Yet direct capture also has an achilles heel. There is a widely held perception that it is extremely costly, in both energy and financial terms. Academic estimates for the cost of CO2 capture, transport and storage, along with regeneration of chemicals used in the process, range from $400 to $1,000 per tonne of CO2.
These estimates are based on extrapolating what we know about carbon capture and storage (CCS) at power plants, where CO2 levels in flue gases are much higher than in ambient air. This is often thought to mean that the costs and energy needs for DAC will be many times larger than for CCS. (This view of high costs is disputed, however – see below).
Jospe tells Carbon Brief: “The big question in people’s minds is cost…That’s the potential nail…[in] the coffin [for] DAC.”
According to a 2016 Nature paper, DAC would require a theoretical minimum of 0.5 gigajoules (GJ) of energy to remove and store each tonne of CO2. Or, perhaps, as much as 12GJ/tCO2 once inefficiencies and other stages of the process are taken into account.
On this basis, the paper says that capturing 12 billion tonnes of CO2 equivalent (GtCO2e) per year (around a third of annual global emissions) would require 156 exajoules (EJ) of energy. This is more than a quarter of total annual global energy demand for all uses, of around 550EJ.
The paper says the costs and energy requirements would be “prohibitive” and that research and development is required to bring them down. Its calculations also do not include the greenhouse gas emissions that might be associated with providing the large energy needs of direct capture.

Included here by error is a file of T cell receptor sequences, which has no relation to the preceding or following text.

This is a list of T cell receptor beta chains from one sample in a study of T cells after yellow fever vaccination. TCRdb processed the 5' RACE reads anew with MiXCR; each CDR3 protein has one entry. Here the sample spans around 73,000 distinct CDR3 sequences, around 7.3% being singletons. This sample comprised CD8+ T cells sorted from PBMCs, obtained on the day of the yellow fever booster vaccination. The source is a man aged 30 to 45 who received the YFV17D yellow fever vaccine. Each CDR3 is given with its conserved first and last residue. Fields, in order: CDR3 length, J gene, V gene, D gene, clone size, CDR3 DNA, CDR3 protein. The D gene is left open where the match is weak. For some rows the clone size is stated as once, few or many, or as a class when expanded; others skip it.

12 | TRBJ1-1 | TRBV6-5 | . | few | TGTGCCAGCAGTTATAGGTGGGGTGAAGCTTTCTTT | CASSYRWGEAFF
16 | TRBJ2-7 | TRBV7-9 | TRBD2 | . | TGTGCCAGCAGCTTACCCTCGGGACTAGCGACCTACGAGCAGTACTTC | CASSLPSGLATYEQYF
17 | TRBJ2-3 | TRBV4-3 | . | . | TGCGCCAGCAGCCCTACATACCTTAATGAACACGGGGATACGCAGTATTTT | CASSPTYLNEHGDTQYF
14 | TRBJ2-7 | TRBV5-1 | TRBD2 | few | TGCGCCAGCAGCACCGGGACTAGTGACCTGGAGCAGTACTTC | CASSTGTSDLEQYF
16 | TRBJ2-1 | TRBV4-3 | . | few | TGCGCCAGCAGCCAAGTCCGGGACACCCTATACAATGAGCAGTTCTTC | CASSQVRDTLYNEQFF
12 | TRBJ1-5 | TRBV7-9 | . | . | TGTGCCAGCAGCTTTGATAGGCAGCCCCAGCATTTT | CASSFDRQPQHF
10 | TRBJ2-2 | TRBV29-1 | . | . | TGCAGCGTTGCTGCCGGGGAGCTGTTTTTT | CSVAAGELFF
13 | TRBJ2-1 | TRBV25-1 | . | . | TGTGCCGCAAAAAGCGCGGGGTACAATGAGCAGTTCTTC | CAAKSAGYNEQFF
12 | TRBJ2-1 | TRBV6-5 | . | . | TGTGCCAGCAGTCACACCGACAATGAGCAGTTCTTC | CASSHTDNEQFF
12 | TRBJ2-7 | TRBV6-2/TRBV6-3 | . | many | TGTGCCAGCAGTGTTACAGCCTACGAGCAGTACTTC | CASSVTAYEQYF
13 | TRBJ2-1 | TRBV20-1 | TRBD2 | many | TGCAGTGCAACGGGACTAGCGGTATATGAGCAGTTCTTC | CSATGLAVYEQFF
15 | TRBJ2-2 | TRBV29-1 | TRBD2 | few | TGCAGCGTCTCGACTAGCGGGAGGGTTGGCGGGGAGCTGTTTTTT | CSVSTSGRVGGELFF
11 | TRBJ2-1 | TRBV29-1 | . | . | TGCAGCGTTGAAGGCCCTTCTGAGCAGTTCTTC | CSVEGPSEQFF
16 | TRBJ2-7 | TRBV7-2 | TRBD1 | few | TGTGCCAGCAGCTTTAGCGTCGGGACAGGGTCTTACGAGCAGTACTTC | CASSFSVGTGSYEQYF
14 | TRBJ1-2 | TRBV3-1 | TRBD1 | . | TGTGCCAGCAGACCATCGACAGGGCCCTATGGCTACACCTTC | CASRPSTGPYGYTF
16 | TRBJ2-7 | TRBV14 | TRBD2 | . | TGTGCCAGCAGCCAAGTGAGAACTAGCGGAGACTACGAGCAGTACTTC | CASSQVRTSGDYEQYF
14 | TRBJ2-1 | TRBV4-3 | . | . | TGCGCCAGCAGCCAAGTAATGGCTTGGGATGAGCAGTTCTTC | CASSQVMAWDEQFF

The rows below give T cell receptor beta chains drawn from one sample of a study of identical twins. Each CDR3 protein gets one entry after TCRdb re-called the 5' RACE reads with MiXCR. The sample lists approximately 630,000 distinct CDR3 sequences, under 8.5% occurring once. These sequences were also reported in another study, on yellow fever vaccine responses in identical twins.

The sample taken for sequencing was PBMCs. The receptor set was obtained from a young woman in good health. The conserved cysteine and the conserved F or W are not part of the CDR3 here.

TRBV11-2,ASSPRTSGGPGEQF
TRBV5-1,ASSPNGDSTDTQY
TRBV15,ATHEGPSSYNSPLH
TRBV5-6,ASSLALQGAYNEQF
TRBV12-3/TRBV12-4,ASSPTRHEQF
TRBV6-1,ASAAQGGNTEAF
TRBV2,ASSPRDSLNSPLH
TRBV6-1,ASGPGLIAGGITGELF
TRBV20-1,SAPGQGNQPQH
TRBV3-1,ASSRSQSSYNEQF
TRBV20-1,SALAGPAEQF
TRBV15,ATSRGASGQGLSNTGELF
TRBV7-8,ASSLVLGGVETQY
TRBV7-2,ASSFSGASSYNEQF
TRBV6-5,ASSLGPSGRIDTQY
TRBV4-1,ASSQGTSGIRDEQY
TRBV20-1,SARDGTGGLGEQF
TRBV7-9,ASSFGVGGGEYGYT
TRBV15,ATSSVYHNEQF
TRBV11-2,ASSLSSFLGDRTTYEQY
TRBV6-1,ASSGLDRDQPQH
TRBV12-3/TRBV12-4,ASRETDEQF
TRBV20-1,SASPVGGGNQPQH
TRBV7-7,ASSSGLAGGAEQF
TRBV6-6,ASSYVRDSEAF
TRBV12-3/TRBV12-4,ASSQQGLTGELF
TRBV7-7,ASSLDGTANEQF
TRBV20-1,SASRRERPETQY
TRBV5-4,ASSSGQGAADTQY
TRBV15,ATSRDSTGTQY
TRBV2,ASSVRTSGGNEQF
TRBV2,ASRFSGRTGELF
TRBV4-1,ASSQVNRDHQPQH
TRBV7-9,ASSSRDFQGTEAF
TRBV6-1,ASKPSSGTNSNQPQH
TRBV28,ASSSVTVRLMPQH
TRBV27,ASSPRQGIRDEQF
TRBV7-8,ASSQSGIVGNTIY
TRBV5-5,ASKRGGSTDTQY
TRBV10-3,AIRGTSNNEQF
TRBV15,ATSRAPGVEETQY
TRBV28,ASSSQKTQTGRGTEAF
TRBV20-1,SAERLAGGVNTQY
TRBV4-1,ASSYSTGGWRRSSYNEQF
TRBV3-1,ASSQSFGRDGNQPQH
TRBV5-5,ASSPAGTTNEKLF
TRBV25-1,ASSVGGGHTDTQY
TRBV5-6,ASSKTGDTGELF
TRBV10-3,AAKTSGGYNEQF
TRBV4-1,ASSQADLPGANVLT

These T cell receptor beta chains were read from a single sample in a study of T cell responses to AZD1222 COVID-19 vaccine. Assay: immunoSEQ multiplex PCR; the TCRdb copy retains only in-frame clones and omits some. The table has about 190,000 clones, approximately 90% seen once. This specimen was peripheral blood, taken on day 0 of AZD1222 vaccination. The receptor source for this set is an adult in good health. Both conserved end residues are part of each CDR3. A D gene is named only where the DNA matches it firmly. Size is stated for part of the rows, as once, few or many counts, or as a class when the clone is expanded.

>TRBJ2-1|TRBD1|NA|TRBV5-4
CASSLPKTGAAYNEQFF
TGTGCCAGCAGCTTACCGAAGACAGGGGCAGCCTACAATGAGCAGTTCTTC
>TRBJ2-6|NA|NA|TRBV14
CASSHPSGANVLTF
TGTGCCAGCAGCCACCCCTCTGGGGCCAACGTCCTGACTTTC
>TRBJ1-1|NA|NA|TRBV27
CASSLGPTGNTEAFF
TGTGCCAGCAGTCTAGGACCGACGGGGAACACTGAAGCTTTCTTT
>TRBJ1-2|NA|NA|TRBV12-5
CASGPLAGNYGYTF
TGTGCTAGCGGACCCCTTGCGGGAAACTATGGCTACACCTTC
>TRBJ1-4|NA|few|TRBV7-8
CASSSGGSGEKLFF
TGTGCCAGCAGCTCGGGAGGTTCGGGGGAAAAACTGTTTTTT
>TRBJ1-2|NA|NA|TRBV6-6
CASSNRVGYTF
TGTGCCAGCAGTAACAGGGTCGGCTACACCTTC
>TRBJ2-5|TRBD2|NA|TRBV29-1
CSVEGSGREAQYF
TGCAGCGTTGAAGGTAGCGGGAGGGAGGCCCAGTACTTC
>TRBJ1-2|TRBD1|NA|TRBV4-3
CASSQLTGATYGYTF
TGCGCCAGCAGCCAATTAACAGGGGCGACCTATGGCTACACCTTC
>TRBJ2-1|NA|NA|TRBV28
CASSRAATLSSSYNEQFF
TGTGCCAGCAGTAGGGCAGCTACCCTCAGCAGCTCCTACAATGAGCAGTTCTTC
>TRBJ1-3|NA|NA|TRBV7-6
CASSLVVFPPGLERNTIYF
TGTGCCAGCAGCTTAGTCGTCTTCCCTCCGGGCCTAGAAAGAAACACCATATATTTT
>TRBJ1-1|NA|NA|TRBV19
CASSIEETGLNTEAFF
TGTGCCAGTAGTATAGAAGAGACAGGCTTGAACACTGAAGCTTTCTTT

In a recent perspective for Science magazine, Prof Chris Field, a former co-chair of the Intergovernmental Panel on Climate Change’s (IPCC), and Dr Katharine Mach, director of the Stanford Environment Facility, wrote:
“Engineered, nonbiological approaches [to negative emissions], such as enhanced weathering and direct air capture…are energy-intensive and expensive [but] may eventually provide useful options for [CO2 removal] at scale. At this point, however, their technological immaturity means that estimates of future costs, performance, and scalability are speculative.”
They add: “Direct air capture could become a major industry if the technology matures and prices drop dramatically…Direct air capture might require much less land [than other negative emissions techniques], but entail much higher costs and consumption of a large fraction of global energy production. The required land would operate as an immense array of industrial facilities.”